A disease that causes chronic inflammation of the digestive tract. Abdominal pain Diarrhea, which may be bloody Some people also have:. A group of diseases that involve muscle inflammation and muscle weakness. Polymyositis pol-ee-meye-uh-SYT-uhss and dermatomyositis dur-muh-toh-meye-uh-SYT-uhss are 2 types more common in women than men. Slow but progressive muscle weakness beginning in the muscles closest to the trunk of the body. Polymyositis affects muscles involved with making movement on both sides of the body.
With dermatomyositis, a skin rash comes before or at the same time as muscle weakness. May also have:. A disease in which the immune system attacks the protective coating around the nerves. The damage affects the brain and spinal cord.
A disease in which the immune system attacks the nerves and muscles throughout the body. Double vision, trouble keeping a steady gaze, and drooping eyelids Trouble swallowing, with frequent gagging or choking Weakness or paralysis Muscles that work better after rest Drooping head Trouble climbing stairs or lifting things Trouble talking Primary biliary cirrhosis BIL-ee-air-ee sur-ROH-suhss. The immune system slowly destroys the liver's bile ducts. Bile is a substance made in the liver.
It travels through the bile ducts to help with digestion. When the ducts are destroyed, the bile builds up in the liver and hurts it. The damage causes the liver to harden and scar, and eventually stop working. A disease that causes new skin cells that grow deep in your skin to rise too fast and pile up on the skin surface. Thick red patches, covered with scales, usually appearing on the head, elbows, and knees Itching and pain, which can make it hard to sleep, walk, and care for yourself May have:.
A disease in which the immune system attacks the lining of the joints throughout the body. Painful, stiff, swollen, and deformed joints Reduced movement and function May have:.
A disease causing abnormal growth of connective tissue in the skin and blood vessels. A disease in which the immune system targets the glands that make moisture, such as tears and saliva. A disease that can damage the joints, skin, kidneys, heart, lungs, and other parts of the body.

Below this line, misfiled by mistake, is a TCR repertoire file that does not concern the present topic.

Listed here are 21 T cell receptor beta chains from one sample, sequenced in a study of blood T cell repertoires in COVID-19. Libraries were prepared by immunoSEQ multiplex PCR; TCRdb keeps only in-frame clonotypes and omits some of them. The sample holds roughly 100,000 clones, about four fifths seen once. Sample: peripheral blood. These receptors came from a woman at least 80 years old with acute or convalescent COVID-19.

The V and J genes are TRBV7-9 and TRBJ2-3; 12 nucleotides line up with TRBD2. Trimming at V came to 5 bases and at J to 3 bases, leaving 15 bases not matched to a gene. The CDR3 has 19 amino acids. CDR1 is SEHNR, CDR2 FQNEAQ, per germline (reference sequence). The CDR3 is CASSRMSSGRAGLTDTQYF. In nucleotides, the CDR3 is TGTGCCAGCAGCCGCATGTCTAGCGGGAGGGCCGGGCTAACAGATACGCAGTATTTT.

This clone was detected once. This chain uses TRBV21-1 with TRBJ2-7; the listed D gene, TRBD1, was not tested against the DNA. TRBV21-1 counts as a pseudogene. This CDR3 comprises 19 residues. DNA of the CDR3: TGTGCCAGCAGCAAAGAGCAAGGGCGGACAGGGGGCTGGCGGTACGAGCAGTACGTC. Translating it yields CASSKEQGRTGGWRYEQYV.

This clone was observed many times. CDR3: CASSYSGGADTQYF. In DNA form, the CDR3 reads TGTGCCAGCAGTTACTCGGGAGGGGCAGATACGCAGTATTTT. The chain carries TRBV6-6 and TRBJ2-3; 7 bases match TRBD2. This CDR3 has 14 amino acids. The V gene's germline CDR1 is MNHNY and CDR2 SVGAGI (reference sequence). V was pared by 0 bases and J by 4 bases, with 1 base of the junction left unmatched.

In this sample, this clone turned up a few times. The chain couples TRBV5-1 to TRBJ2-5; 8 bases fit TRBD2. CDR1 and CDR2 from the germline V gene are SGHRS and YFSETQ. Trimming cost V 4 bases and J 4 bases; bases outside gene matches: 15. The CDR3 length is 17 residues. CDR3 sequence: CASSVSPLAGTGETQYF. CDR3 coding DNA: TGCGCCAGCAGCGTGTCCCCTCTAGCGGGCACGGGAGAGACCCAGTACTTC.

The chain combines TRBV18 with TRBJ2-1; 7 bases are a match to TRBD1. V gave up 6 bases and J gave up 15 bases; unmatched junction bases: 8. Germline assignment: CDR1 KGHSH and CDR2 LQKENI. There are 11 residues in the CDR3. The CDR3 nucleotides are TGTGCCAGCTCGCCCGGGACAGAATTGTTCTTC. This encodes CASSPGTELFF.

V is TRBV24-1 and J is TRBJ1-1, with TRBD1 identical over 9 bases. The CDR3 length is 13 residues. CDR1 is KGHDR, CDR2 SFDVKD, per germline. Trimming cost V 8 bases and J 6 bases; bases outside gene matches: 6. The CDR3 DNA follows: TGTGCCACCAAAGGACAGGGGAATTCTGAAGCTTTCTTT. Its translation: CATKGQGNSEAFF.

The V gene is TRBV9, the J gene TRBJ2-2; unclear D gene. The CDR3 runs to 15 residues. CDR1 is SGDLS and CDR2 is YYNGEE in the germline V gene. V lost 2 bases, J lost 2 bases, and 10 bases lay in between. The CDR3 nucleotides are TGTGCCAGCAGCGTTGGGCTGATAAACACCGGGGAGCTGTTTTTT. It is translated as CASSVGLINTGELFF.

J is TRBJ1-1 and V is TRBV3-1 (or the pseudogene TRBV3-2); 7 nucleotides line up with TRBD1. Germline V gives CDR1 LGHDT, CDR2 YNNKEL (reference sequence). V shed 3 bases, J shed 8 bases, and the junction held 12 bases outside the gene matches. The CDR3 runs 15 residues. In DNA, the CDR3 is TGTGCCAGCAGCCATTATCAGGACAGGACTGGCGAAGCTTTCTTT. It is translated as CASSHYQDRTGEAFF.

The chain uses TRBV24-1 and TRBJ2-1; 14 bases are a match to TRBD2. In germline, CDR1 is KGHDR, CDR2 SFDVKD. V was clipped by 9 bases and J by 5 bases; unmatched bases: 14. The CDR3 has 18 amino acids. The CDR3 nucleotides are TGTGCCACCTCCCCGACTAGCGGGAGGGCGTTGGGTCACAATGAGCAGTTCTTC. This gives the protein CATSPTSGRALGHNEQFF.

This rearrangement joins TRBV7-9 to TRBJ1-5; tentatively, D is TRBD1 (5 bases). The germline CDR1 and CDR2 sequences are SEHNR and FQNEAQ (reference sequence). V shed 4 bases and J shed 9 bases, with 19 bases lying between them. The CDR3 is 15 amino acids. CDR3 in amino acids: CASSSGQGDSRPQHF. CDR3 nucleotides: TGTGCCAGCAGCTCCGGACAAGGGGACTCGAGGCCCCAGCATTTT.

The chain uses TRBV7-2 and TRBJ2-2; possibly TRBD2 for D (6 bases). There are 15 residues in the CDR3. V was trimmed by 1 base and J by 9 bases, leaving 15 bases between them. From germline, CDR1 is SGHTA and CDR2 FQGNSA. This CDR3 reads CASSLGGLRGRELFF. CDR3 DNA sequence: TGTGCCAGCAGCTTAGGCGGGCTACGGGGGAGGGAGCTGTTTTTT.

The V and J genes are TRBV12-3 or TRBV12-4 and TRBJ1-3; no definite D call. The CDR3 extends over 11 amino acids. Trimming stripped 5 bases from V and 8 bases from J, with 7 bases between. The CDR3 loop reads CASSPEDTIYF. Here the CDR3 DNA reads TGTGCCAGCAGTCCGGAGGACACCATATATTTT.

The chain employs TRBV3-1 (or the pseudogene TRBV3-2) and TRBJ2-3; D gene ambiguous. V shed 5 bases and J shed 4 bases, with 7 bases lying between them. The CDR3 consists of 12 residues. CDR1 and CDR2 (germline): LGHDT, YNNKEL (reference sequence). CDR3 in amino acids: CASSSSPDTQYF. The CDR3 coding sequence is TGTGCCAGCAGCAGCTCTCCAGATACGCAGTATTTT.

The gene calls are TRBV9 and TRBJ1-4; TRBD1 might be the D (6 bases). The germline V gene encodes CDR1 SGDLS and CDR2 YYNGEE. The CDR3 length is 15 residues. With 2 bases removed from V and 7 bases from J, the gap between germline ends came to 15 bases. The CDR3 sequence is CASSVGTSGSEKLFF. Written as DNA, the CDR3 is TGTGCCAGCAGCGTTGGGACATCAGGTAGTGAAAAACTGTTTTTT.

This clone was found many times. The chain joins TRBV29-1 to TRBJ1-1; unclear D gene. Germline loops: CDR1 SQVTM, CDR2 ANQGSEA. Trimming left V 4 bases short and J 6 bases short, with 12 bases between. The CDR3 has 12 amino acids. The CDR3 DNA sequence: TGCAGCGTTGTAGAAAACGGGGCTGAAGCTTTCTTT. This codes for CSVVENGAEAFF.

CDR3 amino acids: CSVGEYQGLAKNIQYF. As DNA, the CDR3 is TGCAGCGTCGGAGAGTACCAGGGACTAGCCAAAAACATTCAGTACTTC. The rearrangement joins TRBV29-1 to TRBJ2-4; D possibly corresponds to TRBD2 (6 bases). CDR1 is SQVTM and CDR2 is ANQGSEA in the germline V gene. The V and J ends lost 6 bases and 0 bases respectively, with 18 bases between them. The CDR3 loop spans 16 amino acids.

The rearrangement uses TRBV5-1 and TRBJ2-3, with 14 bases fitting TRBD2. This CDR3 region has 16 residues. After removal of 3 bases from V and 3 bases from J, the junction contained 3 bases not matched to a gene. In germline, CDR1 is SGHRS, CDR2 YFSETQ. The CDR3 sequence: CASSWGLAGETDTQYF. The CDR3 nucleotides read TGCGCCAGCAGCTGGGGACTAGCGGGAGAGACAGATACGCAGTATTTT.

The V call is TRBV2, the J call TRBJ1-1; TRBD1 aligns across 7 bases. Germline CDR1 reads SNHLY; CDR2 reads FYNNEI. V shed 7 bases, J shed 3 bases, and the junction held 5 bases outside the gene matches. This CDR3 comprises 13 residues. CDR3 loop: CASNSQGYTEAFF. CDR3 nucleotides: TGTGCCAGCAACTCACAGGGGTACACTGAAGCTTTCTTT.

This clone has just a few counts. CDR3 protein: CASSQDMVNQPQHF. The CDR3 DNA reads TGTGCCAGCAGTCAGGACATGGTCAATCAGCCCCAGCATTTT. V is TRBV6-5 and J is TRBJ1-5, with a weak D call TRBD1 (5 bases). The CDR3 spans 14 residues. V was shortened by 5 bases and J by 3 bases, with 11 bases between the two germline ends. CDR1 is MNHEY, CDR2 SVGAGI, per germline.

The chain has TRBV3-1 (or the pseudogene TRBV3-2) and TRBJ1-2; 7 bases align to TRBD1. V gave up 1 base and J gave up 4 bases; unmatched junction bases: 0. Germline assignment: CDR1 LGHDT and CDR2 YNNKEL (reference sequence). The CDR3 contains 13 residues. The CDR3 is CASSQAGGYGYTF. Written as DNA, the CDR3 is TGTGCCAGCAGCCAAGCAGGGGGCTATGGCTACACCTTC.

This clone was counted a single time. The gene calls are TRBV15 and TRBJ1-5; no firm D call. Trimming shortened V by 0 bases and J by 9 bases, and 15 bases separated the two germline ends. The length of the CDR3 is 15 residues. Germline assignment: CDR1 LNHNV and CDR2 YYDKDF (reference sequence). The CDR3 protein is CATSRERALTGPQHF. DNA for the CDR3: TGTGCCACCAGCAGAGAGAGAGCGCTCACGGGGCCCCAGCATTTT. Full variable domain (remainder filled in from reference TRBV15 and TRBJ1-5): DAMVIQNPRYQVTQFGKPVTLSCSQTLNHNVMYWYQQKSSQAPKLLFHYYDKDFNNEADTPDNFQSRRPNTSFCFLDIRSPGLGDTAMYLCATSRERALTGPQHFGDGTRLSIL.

Also called SLE or lupus. Fever Weight loss Hair loss Mouth sores Fatigue "Butterfly" rash across the nose and cheeks Rashes on other parts of the body Painful or swollen joints and muscle pain Sensitivity to the sun Chest pain Headache, dizziness, seizure, memory problems, or change in behavior Vitiligo vit-ihl-EYE-goh.
The immune system destroys the cells that give your skin its color. It also can affect the tissue inside your mouth and nose. White patches on areas exposed to the sun, or on armpits, genitals, and rectum Hair turns gray early Loss of color inside your mouth. But they often have symptoms of some autoimmune disease, like being tired all the time and pain. Getting a diagnosis can be a long and stressful process.
Although each autoimmune disease is unique, many share some of the same symptoms. And many symptoms of autoimmune diseases are the same for other types of health problems too. This makes it hard for doctors to find out if you really have an autoimmune disease, and which one it might be. But if you are having symptoms that bother you, it's important to find the cause. Don't give up if you're not getting any answers. You can take these steps to help find out the cause of your symptoms:.
Juggling your health care needs among many doctors and specialists can be hard. But specialists, along with your main doctor, may be helpful in managing some symptoms of your autoimmune disease. If you see a specialist, make sure you have a supportive main doctor to help you. Often, your family doctor may help you coordinate care if you need to see one or more specialists.
Here are some specialists who treat autoimmune diseases:. There are many types of medicines used to treat autoimmune diseases. The type of medicine you need depends on which disease you have, how severe it is, and your symptoms. Treatment can do the following:.